Learning a new skill

With the approach of spring comes an increase in barbecues, an increase in exposure to the outside, and an increase in the amount of exposure that the inside gets to the outside. Doors are opened and the fresh new air replaces the cramped air that endured the winter months. With that fresh new air comes bugs, though. Specifically, the annoying flying type that serve no other purpose than to land on food and skin and buzz around aimlessly.

But to me this is an opportunity; a chance to develop a new skill. Yes, those little damnable flies annoy me, but they have become the target of my wrath instead of the source. I have transcended the flyswatter and all its messiness. I have moved beyond my ape-like necessity for tools and into a realm of inner tranquility and power coming solely from my own body. I am catching flies with my bare hands.

The first reaction is justified (ew, gross). They are a filthy creature carrying disease and pestilence. Let me counter, though, by pointing out that I wash my hands after every contact, and that it is probably better that I catch them whole rather than disperse their carcasses across a surface. Generally I will catch them alive, then run my hand under water to get them wet so they cannot fly away. Then they go down the drain to finish drowning. With the water already running, I wash my hands and the game is complete. On occasion I choose to bat them out of the air instead, and retrieve their body from the floor with a tissue.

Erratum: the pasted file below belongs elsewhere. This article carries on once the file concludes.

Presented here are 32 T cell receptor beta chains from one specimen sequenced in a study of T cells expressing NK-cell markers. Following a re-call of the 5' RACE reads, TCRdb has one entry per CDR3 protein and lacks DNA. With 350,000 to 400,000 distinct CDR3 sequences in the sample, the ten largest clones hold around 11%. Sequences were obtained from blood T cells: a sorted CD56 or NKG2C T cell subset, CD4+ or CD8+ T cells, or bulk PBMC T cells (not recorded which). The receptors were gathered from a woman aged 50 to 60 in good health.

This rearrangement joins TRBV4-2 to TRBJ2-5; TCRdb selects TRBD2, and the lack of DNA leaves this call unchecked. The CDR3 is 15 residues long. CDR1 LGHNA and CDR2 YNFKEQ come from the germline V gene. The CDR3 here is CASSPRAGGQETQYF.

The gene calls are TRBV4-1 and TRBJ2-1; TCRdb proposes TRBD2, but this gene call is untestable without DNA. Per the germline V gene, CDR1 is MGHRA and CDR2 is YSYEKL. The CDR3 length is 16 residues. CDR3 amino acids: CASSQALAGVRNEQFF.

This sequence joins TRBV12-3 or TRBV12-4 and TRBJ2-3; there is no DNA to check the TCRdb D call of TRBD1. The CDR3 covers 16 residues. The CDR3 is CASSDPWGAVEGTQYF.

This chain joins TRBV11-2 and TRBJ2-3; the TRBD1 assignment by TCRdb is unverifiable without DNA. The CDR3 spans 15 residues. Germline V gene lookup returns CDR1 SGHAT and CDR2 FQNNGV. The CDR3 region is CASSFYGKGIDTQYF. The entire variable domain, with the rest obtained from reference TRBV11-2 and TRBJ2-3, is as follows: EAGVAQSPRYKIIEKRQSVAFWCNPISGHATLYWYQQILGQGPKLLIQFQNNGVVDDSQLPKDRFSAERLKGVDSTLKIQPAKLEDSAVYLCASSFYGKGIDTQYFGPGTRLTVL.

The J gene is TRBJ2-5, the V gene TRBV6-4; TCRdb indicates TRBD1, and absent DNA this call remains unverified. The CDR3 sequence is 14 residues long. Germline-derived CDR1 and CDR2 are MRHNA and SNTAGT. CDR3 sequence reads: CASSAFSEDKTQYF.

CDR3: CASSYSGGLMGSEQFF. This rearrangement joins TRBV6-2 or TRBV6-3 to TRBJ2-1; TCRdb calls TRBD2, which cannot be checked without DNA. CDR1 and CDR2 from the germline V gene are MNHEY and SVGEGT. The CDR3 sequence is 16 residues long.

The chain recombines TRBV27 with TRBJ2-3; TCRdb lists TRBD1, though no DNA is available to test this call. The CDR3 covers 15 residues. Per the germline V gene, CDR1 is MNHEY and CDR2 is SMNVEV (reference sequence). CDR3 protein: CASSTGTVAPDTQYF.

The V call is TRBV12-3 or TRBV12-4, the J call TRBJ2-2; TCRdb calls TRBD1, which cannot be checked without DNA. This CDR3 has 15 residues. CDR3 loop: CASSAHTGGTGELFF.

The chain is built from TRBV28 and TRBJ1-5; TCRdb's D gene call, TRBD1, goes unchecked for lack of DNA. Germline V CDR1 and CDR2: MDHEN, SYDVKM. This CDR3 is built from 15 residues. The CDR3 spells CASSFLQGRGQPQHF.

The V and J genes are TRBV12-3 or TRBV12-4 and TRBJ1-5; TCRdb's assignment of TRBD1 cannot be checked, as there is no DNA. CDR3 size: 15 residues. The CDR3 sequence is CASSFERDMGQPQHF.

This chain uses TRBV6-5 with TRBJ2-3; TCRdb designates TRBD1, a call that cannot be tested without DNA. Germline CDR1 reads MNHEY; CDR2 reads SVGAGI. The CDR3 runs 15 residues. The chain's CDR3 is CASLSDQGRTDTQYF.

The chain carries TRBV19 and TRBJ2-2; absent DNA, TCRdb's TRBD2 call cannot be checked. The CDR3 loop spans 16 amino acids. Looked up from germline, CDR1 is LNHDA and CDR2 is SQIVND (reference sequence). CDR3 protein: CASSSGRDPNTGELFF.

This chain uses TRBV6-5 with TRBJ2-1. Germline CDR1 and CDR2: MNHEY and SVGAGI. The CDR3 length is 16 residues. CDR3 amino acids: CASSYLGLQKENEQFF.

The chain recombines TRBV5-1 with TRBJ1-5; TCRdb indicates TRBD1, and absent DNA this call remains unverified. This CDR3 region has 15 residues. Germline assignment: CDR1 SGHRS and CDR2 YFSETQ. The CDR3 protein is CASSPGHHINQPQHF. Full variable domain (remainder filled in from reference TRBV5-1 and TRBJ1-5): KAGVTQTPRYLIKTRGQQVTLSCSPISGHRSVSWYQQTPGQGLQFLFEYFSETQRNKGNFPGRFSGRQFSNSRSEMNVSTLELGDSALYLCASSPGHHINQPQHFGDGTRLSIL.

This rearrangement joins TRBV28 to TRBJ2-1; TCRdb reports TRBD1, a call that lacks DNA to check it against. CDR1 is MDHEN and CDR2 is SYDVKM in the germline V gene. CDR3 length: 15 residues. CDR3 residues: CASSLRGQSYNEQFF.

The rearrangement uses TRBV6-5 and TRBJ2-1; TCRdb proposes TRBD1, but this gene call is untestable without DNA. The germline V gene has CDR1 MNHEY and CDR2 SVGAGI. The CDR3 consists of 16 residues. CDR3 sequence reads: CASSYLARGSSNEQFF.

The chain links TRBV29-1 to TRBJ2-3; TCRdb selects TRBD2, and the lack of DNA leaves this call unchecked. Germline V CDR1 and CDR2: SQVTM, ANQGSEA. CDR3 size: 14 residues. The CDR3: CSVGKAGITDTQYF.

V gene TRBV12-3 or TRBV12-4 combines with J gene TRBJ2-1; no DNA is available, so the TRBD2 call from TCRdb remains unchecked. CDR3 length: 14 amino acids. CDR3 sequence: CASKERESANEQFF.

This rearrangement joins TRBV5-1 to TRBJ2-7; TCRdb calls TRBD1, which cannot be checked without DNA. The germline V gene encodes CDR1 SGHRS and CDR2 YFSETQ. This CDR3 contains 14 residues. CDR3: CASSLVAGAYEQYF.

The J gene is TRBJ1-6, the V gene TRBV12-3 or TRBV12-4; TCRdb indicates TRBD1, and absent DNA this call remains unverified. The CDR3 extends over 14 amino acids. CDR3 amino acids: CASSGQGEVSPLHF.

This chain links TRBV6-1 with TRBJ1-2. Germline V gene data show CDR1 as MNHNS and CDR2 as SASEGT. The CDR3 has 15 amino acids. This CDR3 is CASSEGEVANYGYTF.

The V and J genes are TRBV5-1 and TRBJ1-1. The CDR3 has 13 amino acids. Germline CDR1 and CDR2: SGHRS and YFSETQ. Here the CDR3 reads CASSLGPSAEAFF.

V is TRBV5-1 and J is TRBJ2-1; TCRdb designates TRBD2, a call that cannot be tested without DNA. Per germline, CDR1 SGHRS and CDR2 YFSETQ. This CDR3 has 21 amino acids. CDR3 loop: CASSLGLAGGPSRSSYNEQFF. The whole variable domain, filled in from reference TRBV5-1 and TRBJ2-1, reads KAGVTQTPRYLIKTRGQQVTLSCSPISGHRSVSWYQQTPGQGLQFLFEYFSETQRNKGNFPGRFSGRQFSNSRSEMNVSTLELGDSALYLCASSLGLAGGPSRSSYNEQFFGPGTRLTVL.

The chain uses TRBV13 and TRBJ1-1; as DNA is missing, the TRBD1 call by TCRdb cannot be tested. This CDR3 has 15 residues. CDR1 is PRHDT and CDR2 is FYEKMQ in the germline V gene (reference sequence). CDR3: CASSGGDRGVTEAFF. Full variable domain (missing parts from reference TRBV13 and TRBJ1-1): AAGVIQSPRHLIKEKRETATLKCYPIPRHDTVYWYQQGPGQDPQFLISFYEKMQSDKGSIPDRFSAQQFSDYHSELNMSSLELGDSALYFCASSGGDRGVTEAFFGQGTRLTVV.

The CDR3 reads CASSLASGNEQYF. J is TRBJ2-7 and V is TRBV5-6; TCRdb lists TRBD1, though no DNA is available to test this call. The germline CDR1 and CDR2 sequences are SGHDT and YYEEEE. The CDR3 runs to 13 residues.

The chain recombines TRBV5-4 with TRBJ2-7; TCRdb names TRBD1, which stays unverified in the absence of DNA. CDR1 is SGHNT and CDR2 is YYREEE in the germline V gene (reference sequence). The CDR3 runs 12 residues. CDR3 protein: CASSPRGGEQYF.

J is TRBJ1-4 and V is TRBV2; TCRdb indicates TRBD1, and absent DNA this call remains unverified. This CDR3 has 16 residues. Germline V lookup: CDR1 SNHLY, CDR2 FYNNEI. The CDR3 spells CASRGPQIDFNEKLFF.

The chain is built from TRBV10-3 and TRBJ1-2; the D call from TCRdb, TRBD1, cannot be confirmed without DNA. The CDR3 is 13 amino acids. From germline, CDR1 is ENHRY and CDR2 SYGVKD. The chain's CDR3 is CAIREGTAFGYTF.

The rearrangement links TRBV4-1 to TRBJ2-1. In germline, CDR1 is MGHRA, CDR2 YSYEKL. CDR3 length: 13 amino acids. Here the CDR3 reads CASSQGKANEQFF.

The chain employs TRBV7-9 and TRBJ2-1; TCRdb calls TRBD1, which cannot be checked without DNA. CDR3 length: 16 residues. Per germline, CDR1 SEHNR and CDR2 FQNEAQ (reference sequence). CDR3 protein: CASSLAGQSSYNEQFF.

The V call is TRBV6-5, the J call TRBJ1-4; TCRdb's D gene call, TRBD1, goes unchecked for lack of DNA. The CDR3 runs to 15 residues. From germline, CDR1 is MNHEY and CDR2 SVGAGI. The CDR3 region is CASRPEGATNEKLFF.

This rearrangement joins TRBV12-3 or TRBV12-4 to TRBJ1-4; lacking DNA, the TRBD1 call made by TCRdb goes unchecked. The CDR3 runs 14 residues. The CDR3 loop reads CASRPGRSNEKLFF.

But the reason I mention this strange and probably disturbing facet is not to disgust and offend but rather to identify my latest sport and skill. Admittedly, it’s not the most extreme, fun, interesting, or engaging sport, but it’s certainly one that requires a lot of patience, coordination, and speed. And it’s really satisfying to catch one of those buggers out of thin air.

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